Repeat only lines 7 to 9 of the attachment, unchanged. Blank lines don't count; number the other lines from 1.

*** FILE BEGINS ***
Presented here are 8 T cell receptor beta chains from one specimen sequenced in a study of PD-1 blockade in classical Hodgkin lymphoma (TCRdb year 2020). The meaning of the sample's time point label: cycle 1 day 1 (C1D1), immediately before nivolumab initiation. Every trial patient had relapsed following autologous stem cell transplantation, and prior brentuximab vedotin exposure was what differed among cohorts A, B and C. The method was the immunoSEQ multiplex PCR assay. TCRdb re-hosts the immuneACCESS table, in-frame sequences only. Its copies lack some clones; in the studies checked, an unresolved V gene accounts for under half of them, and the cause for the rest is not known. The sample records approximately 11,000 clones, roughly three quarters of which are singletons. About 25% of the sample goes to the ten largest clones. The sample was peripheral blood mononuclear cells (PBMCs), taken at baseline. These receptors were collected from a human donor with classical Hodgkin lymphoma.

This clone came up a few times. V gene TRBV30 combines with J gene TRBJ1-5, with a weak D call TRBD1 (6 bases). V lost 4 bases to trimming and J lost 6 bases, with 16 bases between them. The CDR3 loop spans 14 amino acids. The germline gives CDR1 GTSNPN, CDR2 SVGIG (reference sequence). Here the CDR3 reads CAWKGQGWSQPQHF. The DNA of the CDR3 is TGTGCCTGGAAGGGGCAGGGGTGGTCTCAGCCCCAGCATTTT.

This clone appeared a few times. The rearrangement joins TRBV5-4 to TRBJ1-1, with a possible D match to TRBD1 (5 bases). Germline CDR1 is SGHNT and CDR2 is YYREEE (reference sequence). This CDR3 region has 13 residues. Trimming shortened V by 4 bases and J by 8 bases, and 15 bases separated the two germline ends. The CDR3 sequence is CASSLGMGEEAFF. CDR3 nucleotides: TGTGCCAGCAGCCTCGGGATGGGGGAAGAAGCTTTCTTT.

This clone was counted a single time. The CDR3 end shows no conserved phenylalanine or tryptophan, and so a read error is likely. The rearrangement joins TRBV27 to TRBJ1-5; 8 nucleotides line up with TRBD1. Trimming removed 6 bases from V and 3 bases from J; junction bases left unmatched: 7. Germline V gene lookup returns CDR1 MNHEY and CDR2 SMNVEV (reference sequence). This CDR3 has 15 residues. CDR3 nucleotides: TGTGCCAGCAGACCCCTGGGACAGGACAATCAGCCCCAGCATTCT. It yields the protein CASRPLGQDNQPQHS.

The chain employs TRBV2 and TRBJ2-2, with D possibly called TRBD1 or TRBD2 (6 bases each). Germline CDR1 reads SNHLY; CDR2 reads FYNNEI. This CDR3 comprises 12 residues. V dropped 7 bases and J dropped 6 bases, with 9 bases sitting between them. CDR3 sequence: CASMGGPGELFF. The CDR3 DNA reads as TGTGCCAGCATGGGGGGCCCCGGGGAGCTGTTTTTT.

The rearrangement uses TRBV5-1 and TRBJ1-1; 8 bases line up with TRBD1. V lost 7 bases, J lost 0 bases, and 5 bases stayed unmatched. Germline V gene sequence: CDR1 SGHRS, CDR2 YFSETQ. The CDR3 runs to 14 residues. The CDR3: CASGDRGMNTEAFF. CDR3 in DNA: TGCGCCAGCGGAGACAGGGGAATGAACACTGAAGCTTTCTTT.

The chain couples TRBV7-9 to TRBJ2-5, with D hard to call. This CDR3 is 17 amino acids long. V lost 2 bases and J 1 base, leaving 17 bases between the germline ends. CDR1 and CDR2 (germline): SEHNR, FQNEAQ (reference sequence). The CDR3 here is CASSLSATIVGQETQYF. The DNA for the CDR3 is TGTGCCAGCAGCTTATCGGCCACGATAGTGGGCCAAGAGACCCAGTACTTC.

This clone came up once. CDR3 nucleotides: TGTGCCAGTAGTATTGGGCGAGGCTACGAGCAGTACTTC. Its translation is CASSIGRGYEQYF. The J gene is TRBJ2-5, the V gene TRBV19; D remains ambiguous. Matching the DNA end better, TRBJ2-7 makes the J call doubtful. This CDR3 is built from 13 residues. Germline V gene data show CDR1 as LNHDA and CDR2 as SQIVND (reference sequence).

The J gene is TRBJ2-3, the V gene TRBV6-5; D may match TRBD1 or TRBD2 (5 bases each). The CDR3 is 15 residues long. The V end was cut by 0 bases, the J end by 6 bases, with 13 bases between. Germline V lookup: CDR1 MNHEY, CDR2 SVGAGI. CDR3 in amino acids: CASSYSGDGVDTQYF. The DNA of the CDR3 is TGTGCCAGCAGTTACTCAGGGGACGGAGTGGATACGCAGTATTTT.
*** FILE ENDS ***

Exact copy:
The chain couples TRBV7-9 to TRBJ2-5, with D hard to call. This CDR3 is 17 amino acids long. V lost 2 bases and J 1 base, leaving 17 bases between the germline ends. CDR1 and CDR2 (germline): SEHNR, FQNEAQ (reference sequence). The CDR3 here is CASSLSATIVGQETQYF. The DNA for the CDR3 is TGTGCCAGCAGCTTATCGGCCACGATAGTGGGCCAAGAGACCCAGTACTTC.

This clone came up once. CDR3 nucleotides: TGTGCCAGTAGTATTGGGCGAGGCTACGAGCAGTACTTC. Its translation is CASSIGRGYEQYF. The J gene is TRBJ2-5, the V gene TRBV19; D remains ambiguous. Matching the DNA end better, TRBJ2-7 makes the J call doubtful. This CDR3 is built from 13 residues. Germline V gene data show CDR1 as LNHDA and CDR2 as SQIVND (reference sequence).

The J gene is TRBJ2-3, the V gene TRBV6-5; D may match TRBD1 or TRBD2 (5 bases each). The CDR3 is 15 residues long. The V end was cut by 0 bases, the J end by 6 bases, with 13 bases between. Germline V lookup: CDR1 MNHEY, CDR2 SVGAGI. CDR3 in amino acids: CASSYSGDGVDTQYF. The DNA of the CDR3 is TGTGCCAGCAGTTACTCAGGGGACGGAGTGGATACGCAGTATTTT.